Problems within this field of research arise largely on the borders between different disciplines, for instance between technology and behavioral science, or between technology and ergonomics/physiology/medicine. The research is therefore essentially interdisciplinary. 

Description of specializations

The doctoral programme has three specializations: Human Factors Engineering (focusing on how systems work in practice with human beings at the controls), Industrial Design Engineering (focusing on design with the user in focus) and Interaction Design (focusing on how users interact with products/services though their interfaces). 

2. Objectives of the doctoral program 

Objectives 

The national objectives for third cycle degrees (licentiate and doctoral degree) and local requirements are stated in the Local Qualifications Framework for Chalmers University of Technology – third cycle qualifications.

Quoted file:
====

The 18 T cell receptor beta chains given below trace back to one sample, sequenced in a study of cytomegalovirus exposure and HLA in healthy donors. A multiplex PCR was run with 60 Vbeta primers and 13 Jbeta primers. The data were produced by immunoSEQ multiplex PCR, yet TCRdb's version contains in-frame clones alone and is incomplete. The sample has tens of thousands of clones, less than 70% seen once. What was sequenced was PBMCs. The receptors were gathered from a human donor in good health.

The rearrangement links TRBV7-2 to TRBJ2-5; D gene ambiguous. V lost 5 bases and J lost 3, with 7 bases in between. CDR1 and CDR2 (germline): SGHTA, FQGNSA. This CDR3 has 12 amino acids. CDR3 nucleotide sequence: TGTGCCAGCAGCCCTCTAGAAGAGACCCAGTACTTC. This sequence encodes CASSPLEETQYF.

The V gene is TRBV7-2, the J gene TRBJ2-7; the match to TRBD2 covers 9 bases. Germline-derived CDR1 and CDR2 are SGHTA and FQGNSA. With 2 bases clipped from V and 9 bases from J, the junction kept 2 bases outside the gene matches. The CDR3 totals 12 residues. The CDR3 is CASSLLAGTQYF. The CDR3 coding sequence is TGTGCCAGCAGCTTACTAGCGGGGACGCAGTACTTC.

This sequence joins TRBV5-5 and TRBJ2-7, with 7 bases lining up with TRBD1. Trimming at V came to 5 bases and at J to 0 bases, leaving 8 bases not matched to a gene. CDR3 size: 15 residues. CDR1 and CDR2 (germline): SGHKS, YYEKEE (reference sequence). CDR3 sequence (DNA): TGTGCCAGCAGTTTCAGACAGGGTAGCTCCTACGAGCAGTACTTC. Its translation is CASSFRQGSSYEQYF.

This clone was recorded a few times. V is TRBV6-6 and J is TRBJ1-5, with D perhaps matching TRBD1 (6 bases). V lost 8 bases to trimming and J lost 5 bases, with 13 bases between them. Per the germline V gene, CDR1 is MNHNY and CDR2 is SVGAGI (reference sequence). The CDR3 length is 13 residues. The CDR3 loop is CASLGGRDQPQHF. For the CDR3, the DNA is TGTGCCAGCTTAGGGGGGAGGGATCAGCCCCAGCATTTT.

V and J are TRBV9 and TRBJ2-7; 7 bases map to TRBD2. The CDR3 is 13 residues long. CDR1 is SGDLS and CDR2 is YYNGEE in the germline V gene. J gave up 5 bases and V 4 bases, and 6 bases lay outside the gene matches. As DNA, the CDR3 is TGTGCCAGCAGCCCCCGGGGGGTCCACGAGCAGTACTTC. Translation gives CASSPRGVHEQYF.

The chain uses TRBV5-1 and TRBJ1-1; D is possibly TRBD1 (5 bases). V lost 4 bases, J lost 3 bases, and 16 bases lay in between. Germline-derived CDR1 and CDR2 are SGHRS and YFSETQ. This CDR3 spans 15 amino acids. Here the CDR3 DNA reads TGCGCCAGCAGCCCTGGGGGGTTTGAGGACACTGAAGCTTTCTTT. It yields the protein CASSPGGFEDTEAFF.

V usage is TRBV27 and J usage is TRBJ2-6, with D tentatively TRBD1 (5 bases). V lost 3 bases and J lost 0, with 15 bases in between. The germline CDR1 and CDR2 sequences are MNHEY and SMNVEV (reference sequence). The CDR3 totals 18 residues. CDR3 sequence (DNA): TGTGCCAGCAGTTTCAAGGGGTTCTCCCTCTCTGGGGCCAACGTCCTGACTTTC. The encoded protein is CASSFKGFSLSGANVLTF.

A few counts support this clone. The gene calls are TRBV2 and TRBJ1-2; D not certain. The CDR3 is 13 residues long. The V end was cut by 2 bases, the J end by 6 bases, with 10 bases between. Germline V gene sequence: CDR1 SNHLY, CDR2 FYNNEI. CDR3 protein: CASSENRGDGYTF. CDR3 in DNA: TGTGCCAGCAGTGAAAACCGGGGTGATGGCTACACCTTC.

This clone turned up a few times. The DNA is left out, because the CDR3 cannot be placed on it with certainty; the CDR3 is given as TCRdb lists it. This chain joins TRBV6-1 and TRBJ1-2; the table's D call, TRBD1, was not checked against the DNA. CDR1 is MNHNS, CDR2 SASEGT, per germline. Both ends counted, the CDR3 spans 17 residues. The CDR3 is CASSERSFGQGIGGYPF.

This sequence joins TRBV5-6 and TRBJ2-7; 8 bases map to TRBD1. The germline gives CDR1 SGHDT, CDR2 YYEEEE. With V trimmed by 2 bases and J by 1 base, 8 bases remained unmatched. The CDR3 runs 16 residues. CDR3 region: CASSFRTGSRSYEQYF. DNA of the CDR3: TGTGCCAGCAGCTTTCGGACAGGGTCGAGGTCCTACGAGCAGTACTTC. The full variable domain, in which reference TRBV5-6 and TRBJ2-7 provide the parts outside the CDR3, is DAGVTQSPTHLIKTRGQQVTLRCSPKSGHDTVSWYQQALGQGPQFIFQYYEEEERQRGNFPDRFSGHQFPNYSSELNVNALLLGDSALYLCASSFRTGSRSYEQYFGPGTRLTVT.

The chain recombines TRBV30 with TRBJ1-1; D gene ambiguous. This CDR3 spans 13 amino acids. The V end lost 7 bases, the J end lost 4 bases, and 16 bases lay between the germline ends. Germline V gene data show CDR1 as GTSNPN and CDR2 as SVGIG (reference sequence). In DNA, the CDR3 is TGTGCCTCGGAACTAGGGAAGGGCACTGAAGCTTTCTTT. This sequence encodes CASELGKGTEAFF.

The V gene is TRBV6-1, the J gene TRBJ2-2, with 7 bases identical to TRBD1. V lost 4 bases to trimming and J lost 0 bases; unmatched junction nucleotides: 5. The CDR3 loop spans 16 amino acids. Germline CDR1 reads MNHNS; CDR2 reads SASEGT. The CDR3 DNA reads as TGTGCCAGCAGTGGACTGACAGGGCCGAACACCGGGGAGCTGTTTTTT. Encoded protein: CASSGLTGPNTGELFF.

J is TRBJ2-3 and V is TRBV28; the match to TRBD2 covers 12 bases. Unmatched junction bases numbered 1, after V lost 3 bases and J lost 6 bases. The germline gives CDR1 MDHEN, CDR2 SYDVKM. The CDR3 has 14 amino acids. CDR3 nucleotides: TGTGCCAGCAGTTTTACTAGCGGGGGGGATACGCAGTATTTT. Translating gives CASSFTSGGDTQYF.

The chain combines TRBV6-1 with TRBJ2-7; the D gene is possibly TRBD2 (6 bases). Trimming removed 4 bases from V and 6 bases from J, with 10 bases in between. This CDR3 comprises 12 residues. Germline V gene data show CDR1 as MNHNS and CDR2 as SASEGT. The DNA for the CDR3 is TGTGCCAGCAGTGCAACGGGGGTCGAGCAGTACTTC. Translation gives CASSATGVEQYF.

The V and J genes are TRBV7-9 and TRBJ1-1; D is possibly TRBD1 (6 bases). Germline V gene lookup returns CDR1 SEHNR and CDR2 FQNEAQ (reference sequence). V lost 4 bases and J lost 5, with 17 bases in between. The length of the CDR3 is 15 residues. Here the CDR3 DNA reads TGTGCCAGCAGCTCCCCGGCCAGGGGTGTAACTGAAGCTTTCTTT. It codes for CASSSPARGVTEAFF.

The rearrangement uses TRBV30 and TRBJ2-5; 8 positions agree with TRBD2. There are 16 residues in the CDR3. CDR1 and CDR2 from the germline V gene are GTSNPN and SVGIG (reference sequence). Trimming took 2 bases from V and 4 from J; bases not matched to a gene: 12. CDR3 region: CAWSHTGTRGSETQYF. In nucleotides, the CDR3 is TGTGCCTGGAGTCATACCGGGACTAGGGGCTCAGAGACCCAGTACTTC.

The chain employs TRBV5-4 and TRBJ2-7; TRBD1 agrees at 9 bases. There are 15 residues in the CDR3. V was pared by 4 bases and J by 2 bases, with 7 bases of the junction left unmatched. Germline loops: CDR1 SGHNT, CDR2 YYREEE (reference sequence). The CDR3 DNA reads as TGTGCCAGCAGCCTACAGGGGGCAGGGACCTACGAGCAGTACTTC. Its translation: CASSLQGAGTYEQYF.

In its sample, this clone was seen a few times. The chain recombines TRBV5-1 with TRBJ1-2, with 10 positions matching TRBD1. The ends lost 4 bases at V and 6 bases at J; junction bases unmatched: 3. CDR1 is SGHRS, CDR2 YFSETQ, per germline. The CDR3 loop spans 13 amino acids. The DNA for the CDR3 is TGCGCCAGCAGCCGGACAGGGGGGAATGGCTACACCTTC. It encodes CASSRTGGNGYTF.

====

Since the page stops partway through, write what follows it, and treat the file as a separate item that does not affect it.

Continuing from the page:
3. Entry requirements 

General entry requirements 

To be qualified for admission in Human-Technology-Design the student must have earned a degree at the second-cycle level. The orientation of the student’s degree shall also have a sufficiently close connection to the subject of the doctoral programme. Equivalent requirements apply to individuals who have taken their first degree in a country other than Sweden. The examiner, in consultation with the principal supervisor, shall assess whether the applicant has the requisite capacity to successfully complete the doctoral programme. Other requirements for general entry are regulated in Appointment regulation for doctoral programmes. 

Admission